While the explicit rules governing e-discovery haven't changed significantly over the last several years, with the last major update to the Federal Rules of Civil Procedure (FRCP) coming in 2015, the practice of e-discovery is constantly changing. Technology is constantly evolving. Parties to litigation don't just produce email correspondence, Office documents, and PDFs. Social media, ephemeral messaging apps, text messages, health trackers, cell phone geolocation data, and more can serve as relevant evidence in litigation. And that's not even considering the changes in the technologies legal practitioners use to preserve, collect, and review data in litigation.
And frequently, the practice of e-discovery, especially where it intersects with new technologies, is transformed by the rulings that judges make in the course of litigating disputes. These rulings contribute just as much to the practice of e-discovery (if not more) than the FRCP, as the judges making the rulings interpret the spirit of the legal system and apply it to novel situations. That's why Exterro created the Simplified E-Discovery Case Law Library, a compendium of interesting and important case law rulings that e-discovery professionals can turn to help keep up with the latest and most important trends in their discipline.
Some recent rulings have highlighted three ways that e-discovery professionals need to prepare to deal with today's data landscape in regards to civil litigation.
Define policies for BYOD, international, and other unique data situations--or the courts may do it for you.
In Owen v. Eslastos Foundation, an international employee briefly used his personal email account to forward a message to his work account, potentially opening it up for discovery in the course of civil litigation. In this case, absent evidence that the party used his personal email for a significant amount of work-related tasks, the courts did not grant access to that data source--but it's better to define policies around such use in advance. Patricia Antezana of ReedSmith explains, "As employees may use personal accounts to conduct work in different jurisdictions, parties must consider the many nuances that might affect their discovery obligations, including choice of law factors, relevance and proportionality considerations, client policies, and employee practices regarding use of personal devices."
Define your ESI protocol proactively, because courts will hold you to it.
In re Diisocyanates Antritrust Litigation illustrates the importance of getting your protocol right before discovery is well underway. The time to think about what data you have and what data you may want from opposition is before the 26 (f) conference, not after you've agreed to a protocol. In this case, litigants agreed to the use of search terms to cull data for production. After discovery started, one party moved to compel production of hundreds of thousands of additional calendar entries and text messages that produced "no hits under the relevant search criteria." The court denied the motion, as Hon. Andrew Peck (ret.) of DLA Piper explains, "Courts will hold parties to what they agreed to in their ESI protocol. Here, it was using keywords to review text messages and calendar entries. Moreover, the fact that keywords might miss relevant ESI did not persuade the court to require linear review, stating “search term methodologies are routinely used.” So be careful what you agree to in a protocol."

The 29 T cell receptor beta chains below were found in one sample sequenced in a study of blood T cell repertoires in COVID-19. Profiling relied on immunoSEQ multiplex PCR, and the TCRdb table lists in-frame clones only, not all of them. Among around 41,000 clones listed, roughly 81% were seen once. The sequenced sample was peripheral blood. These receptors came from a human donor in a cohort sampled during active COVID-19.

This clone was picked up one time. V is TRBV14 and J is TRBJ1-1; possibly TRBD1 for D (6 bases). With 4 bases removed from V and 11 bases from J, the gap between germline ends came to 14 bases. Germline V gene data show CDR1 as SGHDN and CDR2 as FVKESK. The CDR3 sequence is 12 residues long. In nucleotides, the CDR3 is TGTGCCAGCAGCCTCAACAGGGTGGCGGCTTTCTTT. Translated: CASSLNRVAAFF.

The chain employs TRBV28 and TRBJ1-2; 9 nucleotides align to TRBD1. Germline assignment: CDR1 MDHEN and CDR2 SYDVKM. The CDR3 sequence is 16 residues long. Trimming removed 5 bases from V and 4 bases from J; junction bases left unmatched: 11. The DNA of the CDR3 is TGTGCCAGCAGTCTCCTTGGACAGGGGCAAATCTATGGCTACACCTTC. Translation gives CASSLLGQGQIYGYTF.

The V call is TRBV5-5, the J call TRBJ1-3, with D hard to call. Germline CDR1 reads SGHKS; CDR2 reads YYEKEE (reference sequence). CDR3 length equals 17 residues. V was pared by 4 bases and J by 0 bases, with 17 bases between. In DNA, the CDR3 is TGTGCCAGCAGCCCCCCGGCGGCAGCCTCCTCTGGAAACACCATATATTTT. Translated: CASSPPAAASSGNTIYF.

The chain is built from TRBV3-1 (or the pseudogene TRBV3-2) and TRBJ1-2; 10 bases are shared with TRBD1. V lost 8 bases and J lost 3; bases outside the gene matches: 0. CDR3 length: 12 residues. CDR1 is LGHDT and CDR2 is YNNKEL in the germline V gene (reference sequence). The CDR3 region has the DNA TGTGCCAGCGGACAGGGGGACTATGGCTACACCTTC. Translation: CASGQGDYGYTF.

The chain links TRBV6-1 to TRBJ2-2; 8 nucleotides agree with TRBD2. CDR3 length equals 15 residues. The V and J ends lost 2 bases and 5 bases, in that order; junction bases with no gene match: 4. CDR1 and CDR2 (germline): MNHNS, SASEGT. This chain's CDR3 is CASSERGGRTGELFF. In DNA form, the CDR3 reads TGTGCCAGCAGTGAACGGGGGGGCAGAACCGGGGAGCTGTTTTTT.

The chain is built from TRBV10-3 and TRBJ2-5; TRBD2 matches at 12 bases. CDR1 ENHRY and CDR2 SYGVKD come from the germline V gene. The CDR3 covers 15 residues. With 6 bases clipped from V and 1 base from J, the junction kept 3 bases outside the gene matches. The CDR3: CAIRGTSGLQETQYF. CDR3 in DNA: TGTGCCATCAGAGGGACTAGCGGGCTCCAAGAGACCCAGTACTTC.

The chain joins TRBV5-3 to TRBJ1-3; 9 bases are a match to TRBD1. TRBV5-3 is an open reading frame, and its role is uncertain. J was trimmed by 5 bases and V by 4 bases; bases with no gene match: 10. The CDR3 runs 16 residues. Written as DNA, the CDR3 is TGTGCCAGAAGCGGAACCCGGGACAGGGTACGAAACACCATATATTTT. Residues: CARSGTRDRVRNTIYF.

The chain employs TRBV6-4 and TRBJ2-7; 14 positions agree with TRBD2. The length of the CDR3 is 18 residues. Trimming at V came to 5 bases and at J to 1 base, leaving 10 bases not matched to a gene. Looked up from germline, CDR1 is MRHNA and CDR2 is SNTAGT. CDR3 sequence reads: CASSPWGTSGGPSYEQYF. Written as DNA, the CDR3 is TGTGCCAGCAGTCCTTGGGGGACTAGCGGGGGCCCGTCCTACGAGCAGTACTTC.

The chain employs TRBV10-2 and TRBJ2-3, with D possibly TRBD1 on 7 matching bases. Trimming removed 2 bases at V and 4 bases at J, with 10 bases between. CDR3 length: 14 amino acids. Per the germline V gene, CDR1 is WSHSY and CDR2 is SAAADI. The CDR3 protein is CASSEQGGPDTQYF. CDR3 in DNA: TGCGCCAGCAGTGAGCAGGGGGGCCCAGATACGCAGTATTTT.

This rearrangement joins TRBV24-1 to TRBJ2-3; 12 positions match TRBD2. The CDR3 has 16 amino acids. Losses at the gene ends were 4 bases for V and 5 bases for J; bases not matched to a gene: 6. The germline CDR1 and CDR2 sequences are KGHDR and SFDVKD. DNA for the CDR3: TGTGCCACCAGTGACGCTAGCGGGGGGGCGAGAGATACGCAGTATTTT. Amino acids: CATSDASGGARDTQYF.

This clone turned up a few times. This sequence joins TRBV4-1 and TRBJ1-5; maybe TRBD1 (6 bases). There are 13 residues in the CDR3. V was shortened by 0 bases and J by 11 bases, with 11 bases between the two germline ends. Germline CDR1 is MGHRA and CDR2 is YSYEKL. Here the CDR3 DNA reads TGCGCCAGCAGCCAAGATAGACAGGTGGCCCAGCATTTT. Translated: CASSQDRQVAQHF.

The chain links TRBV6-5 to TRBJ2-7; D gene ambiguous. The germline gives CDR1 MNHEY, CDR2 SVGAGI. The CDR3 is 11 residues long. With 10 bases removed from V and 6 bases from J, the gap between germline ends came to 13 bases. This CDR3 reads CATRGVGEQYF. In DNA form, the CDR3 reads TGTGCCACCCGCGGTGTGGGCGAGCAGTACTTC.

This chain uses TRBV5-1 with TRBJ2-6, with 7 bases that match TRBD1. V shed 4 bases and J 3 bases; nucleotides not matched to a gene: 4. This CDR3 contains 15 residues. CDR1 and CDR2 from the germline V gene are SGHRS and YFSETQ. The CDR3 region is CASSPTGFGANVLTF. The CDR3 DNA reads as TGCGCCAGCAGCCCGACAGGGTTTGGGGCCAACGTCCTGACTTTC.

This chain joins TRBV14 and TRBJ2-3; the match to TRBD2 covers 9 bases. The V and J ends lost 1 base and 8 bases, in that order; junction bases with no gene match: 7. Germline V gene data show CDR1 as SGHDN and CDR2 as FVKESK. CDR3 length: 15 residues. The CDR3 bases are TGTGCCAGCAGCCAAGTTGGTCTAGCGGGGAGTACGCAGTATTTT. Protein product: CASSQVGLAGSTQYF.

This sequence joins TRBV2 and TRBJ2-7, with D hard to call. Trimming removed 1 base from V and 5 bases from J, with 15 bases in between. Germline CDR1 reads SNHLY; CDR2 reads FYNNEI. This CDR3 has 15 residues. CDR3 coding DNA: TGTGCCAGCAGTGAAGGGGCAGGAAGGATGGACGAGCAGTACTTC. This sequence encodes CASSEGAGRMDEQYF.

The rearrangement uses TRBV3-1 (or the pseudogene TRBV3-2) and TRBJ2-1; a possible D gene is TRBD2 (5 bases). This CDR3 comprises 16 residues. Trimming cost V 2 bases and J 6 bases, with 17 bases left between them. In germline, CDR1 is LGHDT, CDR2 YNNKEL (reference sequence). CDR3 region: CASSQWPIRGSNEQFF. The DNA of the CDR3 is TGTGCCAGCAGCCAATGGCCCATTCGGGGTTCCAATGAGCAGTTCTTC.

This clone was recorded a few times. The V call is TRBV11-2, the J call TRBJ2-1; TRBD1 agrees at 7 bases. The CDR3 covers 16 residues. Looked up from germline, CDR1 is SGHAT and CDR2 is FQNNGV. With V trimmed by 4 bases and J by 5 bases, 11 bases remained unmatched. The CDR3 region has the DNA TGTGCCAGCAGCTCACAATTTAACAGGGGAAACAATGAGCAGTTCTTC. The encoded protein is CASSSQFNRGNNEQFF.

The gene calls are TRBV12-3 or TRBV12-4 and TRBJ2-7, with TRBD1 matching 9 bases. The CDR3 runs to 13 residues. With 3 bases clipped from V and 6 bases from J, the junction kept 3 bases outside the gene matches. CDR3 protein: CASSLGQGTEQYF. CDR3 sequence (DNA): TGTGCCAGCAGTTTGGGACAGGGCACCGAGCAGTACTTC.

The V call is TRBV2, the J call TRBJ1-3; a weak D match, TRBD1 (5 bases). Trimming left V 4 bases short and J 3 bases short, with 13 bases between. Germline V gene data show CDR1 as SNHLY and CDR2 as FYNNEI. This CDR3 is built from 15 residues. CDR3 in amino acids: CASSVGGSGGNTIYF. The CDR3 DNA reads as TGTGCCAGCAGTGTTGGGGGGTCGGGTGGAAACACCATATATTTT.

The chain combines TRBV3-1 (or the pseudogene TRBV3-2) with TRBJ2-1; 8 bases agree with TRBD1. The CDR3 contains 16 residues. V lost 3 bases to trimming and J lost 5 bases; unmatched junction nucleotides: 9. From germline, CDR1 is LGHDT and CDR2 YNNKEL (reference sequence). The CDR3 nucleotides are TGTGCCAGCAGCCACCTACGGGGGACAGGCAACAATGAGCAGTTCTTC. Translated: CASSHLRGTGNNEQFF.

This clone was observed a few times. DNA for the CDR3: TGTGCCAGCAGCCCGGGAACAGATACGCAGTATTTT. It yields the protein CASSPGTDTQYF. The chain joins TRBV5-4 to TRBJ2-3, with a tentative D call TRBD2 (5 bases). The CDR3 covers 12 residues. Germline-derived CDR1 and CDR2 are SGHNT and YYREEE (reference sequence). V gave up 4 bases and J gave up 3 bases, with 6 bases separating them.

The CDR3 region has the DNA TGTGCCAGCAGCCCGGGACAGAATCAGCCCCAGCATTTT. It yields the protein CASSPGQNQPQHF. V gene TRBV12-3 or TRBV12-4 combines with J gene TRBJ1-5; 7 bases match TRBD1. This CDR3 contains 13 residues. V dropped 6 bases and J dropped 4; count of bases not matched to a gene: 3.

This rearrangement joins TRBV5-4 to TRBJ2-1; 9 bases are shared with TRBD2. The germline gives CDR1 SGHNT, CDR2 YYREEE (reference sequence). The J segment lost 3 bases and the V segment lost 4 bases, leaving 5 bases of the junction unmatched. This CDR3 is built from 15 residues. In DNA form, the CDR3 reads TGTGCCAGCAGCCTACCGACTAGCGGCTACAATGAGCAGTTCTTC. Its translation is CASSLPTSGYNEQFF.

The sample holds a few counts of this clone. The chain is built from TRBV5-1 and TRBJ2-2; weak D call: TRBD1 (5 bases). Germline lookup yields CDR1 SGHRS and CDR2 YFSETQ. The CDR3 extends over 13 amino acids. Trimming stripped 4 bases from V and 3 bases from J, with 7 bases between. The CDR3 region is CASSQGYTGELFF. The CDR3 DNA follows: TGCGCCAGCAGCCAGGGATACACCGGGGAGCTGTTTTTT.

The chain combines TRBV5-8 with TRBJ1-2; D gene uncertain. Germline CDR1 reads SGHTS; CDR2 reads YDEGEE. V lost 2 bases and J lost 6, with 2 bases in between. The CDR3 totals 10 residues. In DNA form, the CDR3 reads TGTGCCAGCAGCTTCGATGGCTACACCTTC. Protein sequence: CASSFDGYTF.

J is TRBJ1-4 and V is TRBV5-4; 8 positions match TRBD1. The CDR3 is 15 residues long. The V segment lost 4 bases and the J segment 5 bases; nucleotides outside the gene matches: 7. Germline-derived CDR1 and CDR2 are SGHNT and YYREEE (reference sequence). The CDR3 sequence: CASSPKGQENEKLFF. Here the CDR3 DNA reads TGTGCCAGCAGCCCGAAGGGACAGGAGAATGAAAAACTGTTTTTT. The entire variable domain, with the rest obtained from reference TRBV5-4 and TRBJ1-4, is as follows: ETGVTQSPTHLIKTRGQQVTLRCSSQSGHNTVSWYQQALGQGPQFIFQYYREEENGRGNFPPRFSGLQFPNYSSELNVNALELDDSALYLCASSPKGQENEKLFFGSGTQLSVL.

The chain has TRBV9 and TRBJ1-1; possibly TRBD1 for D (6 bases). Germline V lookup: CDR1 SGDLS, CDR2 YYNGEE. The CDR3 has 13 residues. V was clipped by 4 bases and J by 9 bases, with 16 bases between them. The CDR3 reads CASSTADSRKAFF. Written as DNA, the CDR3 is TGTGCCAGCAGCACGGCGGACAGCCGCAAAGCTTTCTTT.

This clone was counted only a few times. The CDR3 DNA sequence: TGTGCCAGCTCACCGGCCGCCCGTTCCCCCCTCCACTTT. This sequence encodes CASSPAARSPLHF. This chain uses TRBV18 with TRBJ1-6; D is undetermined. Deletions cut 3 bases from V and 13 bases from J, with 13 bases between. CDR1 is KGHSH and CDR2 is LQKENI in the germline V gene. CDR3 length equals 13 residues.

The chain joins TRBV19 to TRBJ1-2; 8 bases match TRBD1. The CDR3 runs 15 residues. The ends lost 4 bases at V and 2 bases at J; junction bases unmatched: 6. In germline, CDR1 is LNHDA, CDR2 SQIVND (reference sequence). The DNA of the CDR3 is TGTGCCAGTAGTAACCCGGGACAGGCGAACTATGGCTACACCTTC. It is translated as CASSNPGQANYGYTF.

Be proactive in defining your production requests.
Similar to the case just mentioned, Mills v. Steuben Foods, Inc. doubles down on the reason for conducting a thorough early case assessment and setting very specific document product requests. If you leave the data format for production to chance, you may not be happy with what you get. In this employment discrimination case, the plaintiff issued a document request to the defendant seeking all documents in the defendants’ possession which pertain to the plaintiff. The defendants responded to the request with a “document dump” of 5,295 documents consisting of 111,896 pages. The plaintiff moved for re-production in a text-searchable format--to no avail. Citing the plaintiff’s original requests did not specify that the documents be produced in a particular format, the court ruled the documents provided were reasonably usable or in their originally maintained format. As David Cohen reminds, "be careful what you ask for and how you ask for it. A party’s “document dump” claims are unlikely to gain traction where the volume results from the breadth of the request (“all documents.. relating to plaintiff…”)."